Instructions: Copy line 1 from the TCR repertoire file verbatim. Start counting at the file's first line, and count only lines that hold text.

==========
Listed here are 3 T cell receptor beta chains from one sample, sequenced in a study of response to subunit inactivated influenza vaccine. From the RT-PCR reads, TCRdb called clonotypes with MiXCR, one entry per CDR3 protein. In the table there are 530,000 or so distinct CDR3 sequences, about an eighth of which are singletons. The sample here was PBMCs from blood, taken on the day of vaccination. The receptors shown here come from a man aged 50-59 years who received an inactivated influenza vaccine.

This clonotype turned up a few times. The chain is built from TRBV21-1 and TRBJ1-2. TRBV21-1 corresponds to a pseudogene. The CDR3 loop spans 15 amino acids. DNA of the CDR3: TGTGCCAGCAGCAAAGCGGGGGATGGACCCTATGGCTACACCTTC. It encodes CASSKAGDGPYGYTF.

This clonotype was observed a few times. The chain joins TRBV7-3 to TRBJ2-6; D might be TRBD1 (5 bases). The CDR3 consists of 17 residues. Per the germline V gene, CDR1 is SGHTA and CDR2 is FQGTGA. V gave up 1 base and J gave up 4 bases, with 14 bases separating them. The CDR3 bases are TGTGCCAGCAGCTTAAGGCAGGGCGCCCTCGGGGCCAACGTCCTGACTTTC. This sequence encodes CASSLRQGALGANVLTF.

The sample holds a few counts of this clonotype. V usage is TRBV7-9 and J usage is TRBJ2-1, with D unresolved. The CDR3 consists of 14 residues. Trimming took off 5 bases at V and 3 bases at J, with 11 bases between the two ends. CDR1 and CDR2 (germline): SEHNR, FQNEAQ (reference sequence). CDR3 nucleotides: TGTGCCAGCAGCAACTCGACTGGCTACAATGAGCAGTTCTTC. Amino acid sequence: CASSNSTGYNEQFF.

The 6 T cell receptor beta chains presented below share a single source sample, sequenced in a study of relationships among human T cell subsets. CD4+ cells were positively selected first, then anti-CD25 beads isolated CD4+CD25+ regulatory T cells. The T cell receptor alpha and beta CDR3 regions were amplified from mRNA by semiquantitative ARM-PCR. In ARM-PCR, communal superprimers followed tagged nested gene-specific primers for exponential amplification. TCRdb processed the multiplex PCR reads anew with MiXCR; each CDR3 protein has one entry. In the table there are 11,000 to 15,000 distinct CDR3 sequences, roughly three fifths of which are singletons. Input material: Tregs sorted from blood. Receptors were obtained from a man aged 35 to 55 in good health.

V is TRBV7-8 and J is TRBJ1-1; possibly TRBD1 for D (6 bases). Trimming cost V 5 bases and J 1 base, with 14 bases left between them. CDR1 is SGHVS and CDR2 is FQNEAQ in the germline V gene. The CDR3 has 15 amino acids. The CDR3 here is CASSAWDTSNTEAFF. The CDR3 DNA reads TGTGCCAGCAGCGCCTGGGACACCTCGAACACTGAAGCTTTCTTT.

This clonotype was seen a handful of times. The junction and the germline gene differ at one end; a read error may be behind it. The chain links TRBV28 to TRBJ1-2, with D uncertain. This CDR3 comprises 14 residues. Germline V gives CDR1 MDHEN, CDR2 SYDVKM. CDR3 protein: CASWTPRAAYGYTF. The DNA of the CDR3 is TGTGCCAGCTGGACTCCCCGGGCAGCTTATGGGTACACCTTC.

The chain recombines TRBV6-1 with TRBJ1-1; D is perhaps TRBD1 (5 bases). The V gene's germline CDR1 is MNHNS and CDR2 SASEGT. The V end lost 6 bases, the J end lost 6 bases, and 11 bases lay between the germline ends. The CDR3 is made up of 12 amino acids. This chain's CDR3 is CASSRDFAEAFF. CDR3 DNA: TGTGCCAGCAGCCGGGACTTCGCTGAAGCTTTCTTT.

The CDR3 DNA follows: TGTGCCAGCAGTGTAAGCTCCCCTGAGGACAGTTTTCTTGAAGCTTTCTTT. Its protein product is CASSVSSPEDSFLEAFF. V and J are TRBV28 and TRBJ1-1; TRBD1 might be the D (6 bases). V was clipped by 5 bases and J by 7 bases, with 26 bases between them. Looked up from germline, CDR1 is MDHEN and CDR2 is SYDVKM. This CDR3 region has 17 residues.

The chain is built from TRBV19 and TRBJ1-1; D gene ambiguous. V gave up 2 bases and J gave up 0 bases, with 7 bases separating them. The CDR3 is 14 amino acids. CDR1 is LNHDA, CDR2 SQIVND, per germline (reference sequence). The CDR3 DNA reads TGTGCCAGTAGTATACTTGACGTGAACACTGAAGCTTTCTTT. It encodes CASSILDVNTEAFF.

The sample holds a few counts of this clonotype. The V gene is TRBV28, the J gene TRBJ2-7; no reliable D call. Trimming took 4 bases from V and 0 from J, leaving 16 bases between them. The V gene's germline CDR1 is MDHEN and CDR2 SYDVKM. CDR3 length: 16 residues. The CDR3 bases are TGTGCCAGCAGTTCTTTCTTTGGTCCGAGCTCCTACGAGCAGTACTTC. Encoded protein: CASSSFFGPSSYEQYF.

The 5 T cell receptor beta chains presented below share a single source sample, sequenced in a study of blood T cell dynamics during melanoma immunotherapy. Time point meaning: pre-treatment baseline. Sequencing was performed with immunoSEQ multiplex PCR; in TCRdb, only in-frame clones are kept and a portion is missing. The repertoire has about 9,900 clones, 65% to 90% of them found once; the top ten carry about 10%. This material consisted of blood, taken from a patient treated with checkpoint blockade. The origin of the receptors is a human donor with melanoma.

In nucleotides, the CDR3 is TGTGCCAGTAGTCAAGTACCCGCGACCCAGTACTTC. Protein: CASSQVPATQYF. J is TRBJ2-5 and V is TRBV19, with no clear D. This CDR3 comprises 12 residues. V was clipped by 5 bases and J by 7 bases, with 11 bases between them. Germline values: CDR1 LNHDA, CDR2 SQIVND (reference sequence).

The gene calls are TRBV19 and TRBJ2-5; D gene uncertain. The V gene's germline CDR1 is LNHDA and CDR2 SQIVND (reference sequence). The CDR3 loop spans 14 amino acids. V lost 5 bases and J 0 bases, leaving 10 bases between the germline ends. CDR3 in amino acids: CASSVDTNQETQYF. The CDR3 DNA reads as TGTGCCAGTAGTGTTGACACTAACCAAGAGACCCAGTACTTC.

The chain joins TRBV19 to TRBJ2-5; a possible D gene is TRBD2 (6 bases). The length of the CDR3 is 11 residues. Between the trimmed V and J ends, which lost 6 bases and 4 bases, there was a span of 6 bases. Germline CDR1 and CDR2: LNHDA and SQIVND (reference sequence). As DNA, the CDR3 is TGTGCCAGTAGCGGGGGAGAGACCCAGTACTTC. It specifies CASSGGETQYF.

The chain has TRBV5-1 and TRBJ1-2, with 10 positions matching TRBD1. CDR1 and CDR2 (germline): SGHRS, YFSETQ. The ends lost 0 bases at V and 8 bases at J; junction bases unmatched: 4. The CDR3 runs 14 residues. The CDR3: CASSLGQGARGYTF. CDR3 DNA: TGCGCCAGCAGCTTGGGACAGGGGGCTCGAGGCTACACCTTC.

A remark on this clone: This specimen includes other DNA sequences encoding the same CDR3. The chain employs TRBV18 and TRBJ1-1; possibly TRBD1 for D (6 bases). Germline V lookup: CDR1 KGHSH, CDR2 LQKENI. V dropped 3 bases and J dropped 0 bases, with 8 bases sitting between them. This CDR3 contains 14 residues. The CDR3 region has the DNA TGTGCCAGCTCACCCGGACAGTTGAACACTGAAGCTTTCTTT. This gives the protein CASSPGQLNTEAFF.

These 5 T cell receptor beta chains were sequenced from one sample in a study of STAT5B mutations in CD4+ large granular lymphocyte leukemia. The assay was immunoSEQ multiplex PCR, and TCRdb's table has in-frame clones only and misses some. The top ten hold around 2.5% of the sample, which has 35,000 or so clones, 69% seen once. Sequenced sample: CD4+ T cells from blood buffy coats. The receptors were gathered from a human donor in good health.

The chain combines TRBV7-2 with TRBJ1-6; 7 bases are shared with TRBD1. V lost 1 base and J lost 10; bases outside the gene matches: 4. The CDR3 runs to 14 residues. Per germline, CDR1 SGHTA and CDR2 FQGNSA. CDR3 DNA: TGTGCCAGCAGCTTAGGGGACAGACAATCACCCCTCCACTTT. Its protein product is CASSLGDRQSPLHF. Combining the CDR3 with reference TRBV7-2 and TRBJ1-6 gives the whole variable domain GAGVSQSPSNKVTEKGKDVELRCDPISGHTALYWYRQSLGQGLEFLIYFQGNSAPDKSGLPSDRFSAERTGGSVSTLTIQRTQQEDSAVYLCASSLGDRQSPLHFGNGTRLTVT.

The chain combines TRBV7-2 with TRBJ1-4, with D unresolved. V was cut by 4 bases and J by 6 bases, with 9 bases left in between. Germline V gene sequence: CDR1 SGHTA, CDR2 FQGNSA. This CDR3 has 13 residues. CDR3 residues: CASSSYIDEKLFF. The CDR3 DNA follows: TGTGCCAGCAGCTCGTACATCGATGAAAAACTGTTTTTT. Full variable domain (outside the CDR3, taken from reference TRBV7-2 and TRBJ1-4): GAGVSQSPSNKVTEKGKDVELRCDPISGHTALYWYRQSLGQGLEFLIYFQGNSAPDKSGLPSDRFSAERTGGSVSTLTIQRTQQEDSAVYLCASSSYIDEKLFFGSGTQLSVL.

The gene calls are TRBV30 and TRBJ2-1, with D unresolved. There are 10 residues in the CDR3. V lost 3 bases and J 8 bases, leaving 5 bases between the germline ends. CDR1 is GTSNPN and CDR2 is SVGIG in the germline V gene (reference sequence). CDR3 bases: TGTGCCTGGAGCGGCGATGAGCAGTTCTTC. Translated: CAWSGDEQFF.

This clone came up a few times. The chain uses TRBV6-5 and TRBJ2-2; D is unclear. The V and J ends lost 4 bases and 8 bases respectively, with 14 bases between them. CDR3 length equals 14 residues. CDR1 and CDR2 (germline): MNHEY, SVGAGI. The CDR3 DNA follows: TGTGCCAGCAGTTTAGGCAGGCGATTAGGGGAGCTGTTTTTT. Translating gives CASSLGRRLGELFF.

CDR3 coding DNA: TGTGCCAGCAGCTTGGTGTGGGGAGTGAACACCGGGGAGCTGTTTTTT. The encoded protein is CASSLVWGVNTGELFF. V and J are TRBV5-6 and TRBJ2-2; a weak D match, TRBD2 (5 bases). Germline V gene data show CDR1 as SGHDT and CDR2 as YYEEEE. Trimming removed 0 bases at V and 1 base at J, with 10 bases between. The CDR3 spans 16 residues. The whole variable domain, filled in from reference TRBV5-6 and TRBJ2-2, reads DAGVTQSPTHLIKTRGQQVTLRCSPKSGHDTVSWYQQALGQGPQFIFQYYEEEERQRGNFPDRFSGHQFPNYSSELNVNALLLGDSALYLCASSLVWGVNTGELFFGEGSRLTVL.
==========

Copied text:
Listed here are 3 T cell receptor beta chains from one sample, sequenced in a study of response to subunit inactivated influenza vaccine. From the RT-PCR reads, TCRdb called clonotypes with MiXCR, one entry per CDR3 protein. In the table there are 530,000 or so distinct CDR3 sequences, about an eighth of which are singletons. The sample here was PBMCs from blood, taken on the day of vaccination. The receptors shown here come from a man aged 50-59 years who received an inactivated influenza vaccine.